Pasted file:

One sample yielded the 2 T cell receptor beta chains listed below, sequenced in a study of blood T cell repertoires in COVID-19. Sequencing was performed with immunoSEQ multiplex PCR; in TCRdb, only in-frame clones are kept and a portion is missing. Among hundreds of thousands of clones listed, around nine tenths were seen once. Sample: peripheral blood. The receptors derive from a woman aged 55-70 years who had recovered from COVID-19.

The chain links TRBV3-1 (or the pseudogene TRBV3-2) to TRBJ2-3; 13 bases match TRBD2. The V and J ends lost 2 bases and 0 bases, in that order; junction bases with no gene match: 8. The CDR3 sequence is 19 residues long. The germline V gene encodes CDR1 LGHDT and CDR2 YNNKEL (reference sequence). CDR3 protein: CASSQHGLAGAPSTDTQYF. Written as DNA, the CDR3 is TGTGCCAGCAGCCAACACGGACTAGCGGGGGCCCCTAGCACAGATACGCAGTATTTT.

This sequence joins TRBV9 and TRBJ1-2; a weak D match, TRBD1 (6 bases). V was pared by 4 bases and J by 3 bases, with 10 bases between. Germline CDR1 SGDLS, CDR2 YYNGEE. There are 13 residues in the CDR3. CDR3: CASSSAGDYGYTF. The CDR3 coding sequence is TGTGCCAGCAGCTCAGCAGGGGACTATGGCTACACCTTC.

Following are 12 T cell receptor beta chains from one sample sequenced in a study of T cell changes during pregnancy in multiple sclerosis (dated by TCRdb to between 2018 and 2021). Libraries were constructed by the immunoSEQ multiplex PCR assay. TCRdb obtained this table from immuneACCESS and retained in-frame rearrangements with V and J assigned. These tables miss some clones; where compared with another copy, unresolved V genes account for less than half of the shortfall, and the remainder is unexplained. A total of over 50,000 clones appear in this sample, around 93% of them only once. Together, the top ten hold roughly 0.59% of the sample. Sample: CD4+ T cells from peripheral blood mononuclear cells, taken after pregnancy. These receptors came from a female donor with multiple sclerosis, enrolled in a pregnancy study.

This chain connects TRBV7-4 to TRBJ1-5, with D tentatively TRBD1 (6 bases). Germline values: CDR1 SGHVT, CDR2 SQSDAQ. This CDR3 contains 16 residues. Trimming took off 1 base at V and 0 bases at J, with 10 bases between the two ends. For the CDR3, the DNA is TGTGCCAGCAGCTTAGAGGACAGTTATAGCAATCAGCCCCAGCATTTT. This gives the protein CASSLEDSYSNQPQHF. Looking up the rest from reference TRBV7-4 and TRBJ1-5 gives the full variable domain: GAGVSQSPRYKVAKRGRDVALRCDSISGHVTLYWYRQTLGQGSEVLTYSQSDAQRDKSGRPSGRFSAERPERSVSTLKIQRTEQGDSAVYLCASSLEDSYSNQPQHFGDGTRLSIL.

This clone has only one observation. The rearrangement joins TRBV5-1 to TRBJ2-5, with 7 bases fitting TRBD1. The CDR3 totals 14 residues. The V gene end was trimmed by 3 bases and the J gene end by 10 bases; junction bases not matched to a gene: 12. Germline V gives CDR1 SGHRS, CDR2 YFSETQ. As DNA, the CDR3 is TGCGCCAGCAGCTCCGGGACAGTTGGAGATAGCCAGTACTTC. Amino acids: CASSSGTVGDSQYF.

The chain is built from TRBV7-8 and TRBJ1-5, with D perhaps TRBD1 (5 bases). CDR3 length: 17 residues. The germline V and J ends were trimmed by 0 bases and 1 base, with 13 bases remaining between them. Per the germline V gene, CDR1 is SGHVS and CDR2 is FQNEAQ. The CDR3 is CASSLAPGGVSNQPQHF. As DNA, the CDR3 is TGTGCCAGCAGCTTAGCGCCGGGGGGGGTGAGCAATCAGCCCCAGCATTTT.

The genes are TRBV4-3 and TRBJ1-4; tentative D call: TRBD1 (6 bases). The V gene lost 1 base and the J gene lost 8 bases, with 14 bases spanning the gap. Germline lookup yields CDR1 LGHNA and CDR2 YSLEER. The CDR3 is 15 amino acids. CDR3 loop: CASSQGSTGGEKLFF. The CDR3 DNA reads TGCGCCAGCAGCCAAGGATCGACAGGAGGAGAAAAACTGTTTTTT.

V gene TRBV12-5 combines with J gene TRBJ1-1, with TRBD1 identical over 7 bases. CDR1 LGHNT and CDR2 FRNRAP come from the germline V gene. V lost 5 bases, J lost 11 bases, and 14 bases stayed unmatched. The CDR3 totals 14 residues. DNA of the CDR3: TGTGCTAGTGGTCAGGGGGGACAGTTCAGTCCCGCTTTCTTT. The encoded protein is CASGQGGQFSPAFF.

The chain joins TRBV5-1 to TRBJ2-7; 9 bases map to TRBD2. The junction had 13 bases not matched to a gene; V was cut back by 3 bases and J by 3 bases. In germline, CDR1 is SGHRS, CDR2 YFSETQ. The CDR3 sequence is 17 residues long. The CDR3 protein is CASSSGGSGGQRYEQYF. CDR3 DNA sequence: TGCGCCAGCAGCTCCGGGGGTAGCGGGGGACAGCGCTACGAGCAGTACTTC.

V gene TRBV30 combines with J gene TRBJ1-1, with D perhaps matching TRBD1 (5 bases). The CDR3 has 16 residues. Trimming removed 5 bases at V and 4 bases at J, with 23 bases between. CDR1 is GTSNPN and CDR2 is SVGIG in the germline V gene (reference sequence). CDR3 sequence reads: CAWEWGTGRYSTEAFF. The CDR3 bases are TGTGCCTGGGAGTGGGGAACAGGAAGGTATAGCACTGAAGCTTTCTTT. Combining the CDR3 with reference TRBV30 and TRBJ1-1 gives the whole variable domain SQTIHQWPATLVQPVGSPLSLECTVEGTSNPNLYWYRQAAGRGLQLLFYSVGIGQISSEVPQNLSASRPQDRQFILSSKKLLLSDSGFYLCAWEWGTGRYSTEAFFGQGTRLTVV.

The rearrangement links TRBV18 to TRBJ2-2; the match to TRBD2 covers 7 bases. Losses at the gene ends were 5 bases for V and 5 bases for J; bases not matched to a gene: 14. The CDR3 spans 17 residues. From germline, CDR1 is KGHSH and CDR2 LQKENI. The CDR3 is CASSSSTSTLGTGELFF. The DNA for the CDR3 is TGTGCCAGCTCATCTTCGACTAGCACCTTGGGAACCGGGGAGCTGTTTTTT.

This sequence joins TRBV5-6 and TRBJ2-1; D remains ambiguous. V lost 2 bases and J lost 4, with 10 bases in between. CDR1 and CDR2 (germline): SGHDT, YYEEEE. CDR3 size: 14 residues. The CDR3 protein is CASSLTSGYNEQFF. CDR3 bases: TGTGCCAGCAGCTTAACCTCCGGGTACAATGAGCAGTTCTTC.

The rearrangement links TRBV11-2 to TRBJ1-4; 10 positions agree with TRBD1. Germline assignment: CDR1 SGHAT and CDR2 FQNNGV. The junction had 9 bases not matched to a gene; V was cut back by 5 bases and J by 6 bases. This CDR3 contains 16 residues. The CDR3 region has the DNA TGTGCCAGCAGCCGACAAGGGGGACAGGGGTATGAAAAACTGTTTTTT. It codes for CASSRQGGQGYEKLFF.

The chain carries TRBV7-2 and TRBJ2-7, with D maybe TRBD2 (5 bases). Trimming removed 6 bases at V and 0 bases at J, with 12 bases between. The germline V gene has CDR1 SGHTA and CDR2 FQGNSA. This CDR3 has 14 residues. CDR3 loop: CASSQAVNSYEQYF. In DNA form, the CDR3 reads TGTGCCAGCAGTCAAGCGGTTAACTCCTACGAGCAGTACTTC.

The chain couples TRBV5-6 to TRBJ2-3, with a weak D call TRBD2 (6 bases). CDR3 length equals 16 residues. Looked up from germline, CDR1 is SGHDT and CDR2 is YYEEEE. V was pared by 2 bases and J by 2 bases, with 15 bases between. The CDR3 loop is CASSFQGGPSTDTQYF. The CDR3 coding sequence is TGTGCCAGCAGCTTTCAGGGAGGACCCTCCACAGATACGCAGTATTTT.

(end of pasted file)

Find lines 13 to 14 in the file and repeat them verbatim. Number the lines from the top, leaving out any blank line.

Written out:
This sequence joins TRBV5-6 and TRBJ2-1; D remains ambiguous. V lost 2 bases and J lost 4, with 10 bases in between. CDR1 and CDR2 (germline): SGHDT, YYEEEE. CDR3 size: 14 residues. The CDR3 protein is CASSLTSGYNEQFF. CDR3 bases: TGTGCCAGCAGCTTAACCTCCGGGTACAATGAGCAGTTCTTC.

The rearrangement links TRBV11-2 to TRBJ1-4; 10 positions agree with TRBD1. Germline assignment: CDR1 SGHAT and CDR2 FQNNGV. The junction had 9 bases not matched to a gene; V was cut back by 5 bases and J by 6 bases. This CDR3 contains 16 residues. The CDR3 region has the DNA TGTGCCAGCAGCCGACAAGGGGGACAGGGGTATGAAAAACTGTTTTTT. It codes for CASSRQGGQGYEKLFF.